In order to evaluate the dynamic characteristics of the proposed testing apparatus in the presence of the delay, a series of free vibration tests are carried out by using mass ratio, damping ratio and natural frequency as control parameters. In Table 1, the physical mass, *I*_{E}, is fixed for all tests. The mass density is the average mass density of a high-rise building structure. The typical range of mass density for high-rise buildings varies from 200 to 450 kg/m^{3}. In this study, however, much higher values of mass density are also used to investigate the impact of the mass ratio on the additional damping (i.e., Eq. 21). The total mass in Table 1 is the rotational mass of the scaled model, considering the dynamic similitude law. Then, the numerical mass is defined as the difference between the total mass and the physical mass. After the parametric experiments, the observed apparent frequency and damping ratio of the system are presented in the following subsections.

#### Apparent Frequency

After completing the free vibration tests, the frequency of the system is evaluated from the measured displacement response. In Table 2, the input frequency, *f*_{I}, is the frequency defined as the property of the system in Eq. (1). The observed apparent frequencies are listed in the columns with the label *f*_{M} which is evaluated based on the Fast Fourier Transform (FFT) of the measured response. From this table, it can be observed that with the increase of the mass ratio, the difference of input and output frequency increases. The largest difference between the input and measured frequencies was 6.8%, which was observed from the test cases *M*_{R}-1 when the input frequency was 6 Hz. For test cases from *M*_{R}-3 to *M*_{R}-12 (i.e., mass ratio less than 12.9%), the maximum frequency error is 0.3%. From this observation, it can be concluded that the mass ratio influences the frequency error. If the mass ratio is below a certain threshold (e.g., 12.9% in this study), the frequency error is negligible.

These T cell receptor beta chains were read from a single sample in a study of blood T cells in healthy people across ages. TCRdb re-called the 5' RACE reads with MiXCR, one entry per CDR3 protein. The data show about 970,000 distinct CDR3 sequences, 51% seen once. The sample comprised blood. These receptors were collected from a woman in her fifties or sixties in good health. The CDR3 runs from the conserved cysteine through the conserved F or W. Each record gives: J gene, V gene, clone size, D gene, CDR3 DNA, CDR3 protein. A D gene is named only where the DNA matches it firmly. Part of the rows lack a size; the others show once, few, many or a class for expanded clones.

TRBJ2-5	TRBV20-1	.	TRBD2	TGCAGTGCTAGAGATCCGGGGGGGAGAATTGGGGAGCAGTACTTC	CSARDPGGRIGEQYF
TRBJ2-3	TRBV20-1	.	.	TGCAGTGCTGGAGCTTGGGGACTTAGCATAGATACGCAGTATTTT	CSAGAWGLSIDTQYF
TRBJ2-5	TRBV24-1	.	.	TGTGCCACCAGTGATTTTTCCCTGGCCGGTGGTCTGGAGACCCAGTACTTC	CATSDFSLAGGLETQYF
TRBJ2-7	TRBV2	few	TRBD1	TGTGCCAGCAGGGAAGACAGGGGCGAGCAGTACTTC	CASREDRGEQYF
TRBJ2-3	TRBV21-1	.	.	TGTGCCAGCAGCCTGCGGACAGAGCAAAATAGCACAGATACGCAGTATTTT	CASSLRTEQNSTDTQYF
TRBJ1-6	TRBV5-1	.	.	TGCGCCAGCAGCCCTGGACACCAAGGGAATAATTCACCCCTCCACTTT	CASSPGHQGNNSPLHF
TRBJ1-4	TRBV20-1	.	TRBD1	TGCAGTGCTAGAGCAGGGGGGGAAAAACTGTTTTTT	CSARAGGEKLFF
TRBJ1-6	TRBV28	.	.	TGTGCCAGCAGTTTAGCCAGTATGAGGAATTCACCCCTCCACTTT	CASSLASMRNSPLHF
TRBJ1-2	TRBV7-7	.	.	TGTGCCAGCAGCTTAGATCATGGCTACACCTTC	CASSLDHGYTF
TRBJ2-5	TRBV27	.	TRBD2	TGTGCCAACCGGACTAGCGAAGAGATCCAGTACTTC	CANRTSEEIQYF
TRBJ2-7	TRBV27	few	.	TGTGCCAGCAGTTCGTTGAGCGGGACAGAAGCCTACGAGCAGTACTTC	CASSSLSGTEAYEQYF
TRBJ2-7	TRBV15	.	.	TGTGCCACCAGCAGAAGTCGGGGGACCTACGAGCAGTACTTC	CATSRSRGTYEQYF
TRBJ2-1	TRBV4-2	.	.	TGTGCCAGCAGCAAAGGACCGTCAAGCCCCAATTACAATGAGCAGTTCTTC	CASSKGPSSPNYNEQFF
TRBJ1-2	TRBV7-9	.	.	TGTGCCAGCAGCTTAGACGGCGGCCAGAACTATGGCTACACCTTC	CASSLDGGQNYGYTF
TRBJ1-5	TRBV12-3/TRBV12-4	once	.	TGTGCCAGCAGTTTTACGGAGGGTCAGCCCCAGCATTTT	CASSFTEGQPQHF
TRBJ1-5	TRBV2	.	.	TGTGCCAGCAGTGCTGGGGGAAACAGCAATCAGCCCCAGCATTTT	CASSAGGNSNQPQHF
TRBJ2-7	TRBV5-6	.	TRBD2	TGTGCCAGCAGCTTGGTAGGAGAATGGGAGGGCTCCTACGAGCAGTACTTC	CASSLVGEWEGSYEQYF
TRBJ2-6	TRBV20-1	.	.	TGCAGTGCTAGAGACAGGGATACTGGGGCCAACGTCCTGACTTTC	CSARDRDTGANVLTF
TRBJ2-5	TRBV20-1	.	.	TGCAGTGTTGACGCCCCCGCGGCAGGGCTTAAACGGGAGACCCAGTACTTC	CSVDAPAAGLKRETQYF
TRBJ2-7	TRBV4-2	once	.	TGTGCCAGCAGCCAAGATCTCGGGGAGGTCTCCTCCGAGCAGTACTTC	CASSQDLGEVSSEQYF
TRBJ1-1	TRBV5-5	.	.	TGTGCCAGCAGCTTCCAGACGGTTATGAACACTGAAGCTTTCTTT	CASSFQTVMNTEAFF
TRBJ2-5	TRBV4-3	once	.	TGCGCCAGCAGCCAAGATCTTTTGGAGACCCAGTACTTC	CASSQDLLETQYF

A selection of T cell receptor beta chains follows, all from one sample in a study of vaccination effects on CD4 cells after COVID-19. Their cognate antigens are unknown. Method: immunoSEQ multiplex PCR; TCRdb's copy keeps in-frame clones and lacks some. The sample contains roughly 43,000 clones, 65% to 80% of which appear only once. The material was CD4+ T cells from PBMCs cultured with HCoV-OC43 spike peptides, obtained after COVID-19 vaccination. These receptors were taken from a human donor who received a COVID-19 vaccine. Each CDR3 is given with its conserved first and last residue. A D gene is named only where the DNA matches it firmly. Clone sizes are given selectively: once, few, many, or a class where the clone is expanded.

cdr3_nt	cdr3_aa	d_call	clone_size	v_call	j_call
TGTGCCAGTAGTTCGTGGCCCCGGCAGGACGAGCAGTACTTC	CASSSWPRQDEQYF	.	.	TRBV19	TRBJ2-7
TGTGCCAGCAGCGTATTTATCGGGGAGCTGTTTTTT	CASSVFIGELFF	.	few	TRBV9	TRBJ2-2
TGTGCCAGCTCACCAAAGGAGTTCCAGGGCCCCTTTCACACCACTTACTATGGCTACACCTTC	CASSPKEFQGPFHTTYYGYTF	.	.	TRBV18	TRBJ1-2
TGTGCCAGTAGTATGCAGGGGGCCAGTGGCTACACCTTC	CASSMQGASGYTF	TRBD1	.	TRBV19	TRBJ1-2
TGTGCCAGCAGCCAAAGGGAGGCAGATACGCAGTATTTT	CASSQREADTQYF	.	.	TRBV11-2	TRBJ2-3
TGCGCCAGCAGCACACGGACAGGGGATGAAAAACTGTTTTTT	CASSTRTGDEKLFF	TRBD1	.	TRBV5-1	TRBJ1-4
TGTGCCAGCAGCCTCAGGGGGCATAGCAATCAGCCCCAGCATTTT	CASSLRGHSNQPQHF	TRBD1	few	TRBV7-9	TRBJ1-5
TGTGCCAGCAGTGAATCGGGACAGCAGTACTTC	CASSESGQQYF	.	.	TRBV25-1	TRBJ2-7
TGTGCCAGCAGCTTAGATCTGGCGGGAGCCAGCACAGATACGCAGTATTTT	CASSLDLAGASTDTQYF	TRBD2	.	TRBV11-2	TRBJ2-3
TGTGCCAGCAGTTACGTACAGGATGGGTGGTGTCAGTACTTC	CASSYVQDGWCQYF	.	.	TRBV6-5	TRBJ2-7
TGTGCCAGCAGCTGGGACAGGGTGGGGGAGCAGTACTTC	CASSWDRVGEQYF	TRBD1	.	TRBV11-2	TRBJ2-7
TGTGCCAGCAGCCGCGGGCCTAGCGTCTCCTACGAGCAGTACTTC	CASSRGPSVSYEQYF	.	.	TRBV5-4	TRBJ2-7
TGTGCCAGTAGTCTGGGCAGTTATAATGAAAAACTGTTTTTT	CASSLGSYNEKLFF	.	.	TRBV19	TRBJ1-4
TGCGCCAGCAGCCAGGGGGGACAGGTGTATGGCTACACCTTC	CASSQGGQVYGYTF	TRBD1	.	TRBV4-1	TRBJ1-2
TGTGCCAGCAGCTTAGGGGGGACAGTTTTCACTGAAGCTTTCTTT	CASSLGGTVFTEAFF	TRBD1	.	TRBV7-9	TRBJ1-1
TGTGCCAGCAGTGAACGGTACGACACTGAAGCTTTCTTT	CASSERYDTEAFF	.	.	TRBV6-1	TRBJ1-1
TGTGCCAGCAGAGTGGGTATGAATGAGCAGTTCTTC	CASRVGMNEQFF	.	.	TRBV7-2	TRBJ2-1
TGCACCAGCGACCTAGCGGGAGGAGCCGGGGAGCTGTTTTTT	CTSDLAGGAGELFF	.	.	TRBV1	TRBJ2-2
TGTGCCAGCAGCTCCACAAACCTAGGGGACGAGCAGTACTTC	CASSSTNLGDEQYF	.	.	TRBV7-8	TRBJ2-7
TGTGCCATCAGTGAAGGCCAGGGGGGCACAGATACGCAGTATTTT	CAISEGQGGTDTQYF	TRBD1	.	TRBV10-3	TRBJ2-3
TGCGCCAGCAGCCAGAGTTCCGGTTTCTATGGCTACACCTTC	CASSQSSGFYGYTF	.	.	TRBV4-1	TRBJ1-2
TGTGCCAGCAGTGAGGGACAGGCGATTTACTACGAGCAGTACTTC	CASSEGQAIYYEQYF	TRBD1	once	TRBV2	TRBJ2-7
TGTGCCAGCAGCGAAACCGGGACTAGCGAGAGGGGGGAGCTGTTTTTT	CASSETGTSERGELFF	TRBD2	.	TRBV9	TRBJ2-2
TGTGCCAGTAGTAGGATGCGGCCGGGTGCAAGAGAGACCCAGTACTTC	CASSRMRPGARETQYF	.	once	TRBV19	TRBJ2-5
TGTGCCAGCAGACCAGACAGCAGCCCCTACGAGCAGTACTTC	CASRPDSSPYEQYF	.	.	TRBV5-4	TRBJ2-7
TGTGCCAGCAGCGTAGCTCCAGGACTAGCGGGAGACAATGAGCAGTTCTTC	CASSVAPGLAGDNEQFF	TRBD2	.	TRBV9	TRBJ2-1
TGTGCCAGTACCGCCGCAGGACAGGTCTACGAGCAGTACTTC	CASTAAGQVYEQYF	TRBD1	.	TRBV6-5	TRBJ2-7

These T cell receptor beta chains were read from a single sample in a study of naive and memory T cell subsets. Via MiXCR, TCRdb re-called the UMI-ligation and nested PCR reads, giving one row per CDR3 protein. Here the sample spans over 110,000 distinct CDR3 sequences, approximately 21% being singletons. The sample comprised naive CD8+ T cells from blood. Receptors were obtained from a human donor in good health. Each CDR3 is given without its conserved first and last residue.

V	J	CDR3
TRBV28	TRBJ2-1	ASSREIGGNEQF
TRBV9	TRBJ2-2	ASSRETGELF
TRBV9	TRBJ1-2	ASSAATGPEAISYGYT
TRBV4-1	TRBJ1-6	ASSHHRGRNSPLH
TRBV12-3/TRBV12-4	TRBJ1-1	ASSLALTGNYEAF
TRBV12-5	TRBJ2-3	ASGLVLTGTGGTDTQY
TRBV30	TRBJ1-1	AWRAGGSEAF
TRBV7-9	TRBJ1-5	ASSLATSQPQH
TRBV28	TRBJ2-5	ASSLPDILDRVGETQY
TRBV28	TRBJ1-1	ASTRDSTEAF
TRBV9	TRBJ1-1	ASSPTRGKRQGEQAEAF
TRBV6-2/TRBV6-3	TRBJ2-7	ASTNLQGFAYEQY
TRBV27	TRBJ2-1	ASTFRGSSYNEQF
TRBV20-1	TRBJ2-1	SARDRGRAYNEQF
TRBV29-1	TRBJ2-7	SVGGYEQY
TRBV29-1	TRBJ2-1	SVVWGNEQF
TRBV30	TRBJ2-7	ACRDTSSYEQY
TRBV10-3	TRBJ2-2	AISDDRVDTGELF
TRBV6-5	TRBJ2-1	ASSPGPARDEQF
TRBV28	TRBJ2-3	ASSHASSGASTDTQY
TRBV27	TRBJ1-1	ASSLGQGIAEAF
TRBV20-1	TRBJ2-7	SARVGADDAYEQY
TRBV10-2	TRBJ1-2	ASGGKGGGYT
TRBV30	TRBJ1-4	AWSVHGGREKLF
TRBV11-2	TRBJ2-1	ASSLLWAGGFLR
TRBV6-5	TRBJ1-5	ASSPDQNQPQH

#### Apparent Damping

The observed apparent damping ratio is evaluated from the measured displacement signal by assuming logarithmic decay. Table 2 shows the apparent damping ratio for different frequencies, numerically defined damping ratios and mass ratios. Figure 7A shows the relationship between the mass ratio and measured damping ratios. The input damping for this figure is zero, and the input frequencies are 4.0, 6.0, and 8.0 Hz. The predicted damping ratio from Eq. (21), which is calculated based on the time delay of 23 ms observed in the white noise test (as discussed in section “White Noise Test and Cyclic Test”) and the input frequency, is also presented in solid lines. Figure 7A shows that the trend is similar in the measured damping ratio and the predicted damping ratio and that the damping ratio increases as the mass ratio increases. The discrepancy between the measured damping ratio and the predicted damping ratio would have resulted from one or more of the following: the frequency error, an inconsistent delay in each test, energy dissipation from swivel joint, or the numerical evaluation of the damping ratio from the measured time-series data. When the damping ratio is large, the response decays quickly. Thus, using only a few data points to fit the logarithmic decay curve would result in an error estimating the damping ratio.

**Figure 7.** Experimental and calculated damping comparison. **(A)** Change of damping with mass ratio, **(B)** comparison of calculated and measured damping.